Hanson said Samuel told him "he was feeling a lot better than last week. [Wednesday] he looked a lot better . . . It's just all about when he's ready to go full-go. You don't want to go out there when you're not 100 percent and set yourself back another week. He doesn't want to miss the next three games because he went out there too early."
Certainly, the Eagles need the NFL's interception leader full-strength to make any sort of postseason run, but losing to the rejuvenated Cowboys could seriously damage their chance to make the postseason.
"It's a tough challenge, man. Great team, great players. It's going to be interesting," Hanson said.
When the Birds reconvened Wednesday, coach Andy Reid was asked about the status of Samuel and defensive end Juqua Parker, who has missed the last two games with a hip flexor problem.
"Well, I think they're ready to go," Reid said. "We'll see. This is the first time that they've got right back together and practiced here. They feel good, and we'll just see how they do in practice."
Parker has done just fine, listed as a full practice participant both days. Samuel was a limited participant Wednesday, then did not practice yesterday. Reid later told a few reporters that Samuel was sore, and that he still hopes the Pro Bowl corner can play Sunday.
Defensive coordinator Sean McDermott called the anticipated return of Samuel "huge" when McDermott spoke to reporters yesterday before practice.
"He's a very good player, very good player. A Pro Bowl corner. With Asante, though, comes that leadership, that veteran leadership, that experience," McDermott said. "When things get out of kilter, as they do in the ups and downs of a game, having a veteran player at that corner certainly helps to nail things down. We look forward to having him back."
Rookie Trevard Lindley has been playing outside in nickel, with Hanson moving inside, where he plays when Samuel is healthy.
"I thought he was going to come back this week, but I guess he's not, so I'll be in the rotation again, like the past 2 weeks," Lindley said. "I don't know how it affects things; we've been playing without him the past 2 weeks. We'll keep doing what we're doing and try to get a victory."
The other corner, Dimitri Patterson, said he wasn't surprised that Samuel wasn't at practice. "That's a tough injury he has," Patterson said. "He has to be smart. At the end of the day, it's about Sunday. As long as he's able to play on Sunday, he has to do whatever he feels he needs to do to get to the game."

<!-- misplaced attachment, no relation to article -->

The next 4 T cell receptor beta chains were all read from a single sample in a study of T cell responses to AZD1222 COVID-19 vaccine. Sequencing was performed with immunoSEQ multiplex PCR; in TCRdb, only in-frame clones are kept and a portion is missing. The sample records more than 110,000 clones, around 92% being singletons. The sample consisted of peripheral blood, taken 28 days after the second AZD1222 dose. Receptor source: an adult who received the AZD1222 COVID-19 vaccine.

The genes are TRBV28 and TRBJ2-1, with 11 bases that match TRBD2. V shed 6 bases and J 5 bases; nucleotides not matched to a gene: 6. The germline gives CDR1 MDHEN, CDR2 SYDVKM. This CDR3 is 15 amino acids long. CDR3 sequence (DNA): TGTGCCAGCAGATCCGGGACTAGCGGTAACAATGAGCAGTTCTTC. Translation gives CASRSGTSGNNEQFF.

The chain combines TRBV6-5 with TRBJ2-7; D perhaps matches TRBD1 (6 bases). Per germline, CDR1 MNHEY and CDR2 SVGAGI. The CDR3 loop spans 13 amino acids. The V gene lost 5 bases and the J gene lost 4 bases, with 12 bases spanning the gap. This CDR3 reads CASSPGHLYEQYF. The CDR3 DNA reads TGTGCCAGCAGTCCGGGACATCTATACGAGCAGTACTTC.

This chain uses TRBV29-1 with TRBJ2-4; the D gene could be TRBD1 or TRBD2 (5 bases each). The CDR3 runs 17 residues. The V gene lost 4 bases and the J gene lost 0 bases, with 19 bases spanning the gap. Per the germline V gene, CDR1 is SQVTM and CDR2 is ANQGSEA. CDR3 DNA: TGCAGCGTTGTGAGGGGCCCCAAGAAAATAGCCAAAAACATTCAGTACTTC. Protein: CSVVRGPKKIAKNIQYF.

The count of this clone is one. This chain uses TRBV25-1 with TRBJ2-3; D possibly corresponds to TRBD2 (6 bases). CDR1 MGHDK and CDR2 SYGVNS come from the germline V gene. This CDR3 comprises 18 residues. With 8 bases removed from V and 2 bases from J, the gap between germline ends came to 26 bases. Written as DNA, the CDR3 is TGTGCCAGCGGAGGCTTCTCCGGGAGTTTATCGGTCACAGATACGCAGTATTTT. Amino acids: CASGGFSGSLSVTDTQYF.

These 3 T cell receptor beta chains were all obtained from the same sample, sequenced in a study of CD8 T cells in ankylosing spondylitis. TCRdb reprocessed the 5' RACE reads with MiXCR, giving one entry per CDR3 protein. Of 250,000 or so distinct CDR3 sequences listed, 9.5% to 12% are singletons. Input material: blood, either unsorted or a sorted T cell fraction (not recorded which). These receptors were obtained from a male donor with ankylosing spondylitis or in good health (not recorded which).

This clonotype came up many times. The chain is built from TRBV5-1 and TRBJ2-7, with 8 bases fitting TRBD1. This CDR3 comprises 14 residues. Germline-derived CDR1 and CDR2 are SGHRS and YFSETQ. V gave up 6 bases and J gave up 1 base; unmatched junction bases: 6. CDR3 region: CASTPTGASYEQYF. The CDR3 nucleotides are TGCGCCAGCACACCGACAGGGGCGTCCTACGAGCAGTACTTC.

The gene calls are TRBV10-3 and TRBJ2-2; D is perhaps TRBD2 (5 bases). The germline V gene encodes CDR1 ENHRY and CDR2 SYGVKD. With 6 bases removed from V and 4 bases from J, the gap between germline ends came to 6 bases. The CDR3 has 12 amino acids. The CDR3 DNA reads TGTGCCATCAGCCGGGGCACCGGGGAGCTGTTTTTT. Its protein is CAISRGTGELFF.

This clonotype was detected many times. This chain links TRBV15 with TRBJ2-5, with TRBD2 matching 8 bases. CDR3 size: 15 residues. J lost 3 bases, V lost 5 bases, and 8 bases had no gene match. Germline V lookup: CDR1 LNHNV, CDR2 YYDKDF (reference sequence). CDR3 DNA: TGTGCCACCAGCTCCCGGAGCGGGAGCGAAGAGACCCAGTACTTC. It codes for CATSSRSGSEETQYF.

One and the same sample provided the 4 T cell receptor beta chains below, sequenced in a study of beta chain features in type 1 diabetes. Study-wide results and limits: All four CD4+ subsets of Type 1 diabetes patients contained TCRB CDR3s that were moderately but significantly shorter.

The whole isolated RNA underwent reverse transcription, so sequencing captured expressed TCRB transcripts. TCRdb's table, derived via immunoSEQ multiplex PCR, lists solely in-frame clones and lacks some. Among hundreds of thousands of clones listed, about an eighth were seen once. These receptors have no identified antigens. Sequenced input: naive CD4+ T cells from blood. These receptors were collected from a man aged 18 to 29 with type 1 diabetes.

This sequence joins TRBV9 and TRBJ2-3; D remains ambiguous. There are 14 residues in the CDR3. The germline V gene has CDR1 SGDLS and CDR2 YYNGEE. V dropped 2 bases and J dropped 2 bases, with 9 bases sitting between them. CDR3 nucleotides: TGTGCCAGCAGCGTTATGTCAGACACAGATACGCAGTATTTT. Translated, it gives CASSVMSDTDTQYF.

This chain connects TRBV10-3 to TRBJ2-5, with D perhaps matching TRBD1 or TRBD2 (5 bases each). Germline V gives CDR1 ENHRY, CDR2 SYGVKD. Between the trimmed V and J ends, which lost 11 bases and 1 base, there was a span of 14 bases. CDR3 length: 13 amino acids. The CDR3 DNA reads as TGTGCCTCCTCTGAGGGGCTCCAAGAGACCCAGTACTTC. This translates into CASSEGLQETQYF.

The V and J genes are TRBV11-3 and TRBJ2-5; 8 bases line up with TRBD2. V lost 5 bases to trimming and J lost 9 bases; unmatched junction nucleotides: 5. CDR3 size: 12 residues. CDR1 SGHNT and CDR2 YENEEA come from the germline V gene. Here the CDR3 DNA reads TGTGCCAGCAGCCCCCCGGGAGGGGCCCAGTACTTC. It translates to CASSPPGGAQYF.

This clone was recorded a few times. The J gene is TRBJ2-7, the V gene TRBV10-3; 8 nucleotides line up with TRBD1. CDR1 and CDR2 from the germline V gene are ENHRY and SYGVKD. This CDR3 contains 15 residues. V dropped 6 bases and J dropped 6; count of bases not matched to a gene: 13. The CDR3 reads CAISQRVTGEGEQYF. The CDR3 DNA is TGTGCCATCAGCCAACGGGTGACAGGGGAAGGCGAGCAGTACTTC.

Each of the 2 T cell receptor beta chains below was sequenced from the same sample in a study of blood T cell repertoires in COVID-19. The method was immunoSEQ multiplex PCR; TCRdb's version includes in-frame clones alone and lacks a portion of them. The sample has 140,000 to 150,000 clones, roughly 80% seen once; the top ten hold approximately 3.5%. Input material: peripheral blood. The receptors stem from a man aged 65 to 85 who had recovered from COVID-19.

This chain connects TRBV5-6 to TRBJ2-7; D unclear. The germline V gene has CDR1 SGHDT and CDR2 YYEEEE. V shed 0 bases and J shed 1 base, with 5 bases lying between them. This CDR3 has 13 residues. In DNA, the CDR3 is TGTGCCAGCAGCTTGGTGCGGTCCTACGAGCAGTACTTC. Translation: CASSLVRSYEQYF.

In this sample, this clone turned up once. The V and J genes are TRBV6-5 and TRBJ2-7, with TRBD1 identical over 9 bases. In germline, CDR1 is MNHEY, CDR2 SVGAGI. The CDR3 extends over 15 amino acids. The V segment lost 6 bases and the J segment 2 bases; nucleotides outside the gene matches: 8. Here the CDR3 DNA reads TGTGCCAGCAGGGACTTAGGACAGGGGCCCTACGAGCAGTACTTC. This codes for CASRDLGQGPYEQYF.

But will Samuel be there Sunday?
"I don't know," Patterson said. "You never know how a guy truly feels. Guys are kind of secretive about that stuff. I hope he plays. If not, we'll go forth."
The Eagles missed Samuel terribly in a 31-26 loss at Chicago, the only game this season in which they failed to intercept a pass. Big plays, an issue for the defense all season, were pivotal. The 34-24 win over Houston was slightly better, at least at the beginning and the end, though the defense was on the field almost the entire third quarter as the Eagles blew a 20-10 halftime lead into a 24-20 deficit.
Patterson said missed tackles were the biggest problem in Chicago, and that, at least, got fixed against Houston.
"As far as the Texans, they had a couple big plays here and there, but at the end of the day, we tackled well, and we lined up and we stopped 'em when we needed to," Patterson said. "That was the biggest difference between the Bears and the Texans, we stopped 'em when we needed to, especially in the fourth quarter."
Several Eagles have reason to want to redeem themselves for the back-to-back losses at Dallas that killed the Eagles' 2009 season, none more than Samuel. The Cowboys targeted him for bubble screens, taking advantage of Samuel's less-than-stellar tackling. Samuel never acknowledged the problem, but McDermott has said Samuel worked diligently in the offseason to get stronger and to improve his technique. Samuel is having an exceptional year.
The Eagles had problems with screens in Chicago. McDermott said he certainly expects to see them Sunday, whether Samuel plays or not.
"That's been their philosophy," he said. "They are a screen team and a big screen team, and they do it extremely well. I wouldn't imagine that would change. We're going to continue to work on it, continue to practice it. Anytime you pressure like we pressure, sometimes people see that as a compensator for the blitzes."
Hanson said the key with screens is "once you recognize it, you have to attack it. Everybody has to run to the ball. They loved Dez Bryant at it this year, they ran a lot of screens" before the first-round rookie went down for the season Sunday with a fractured right fibula. Hanson noted that Miles Austin runs them proficiently as well, something Samuel discovered last season.
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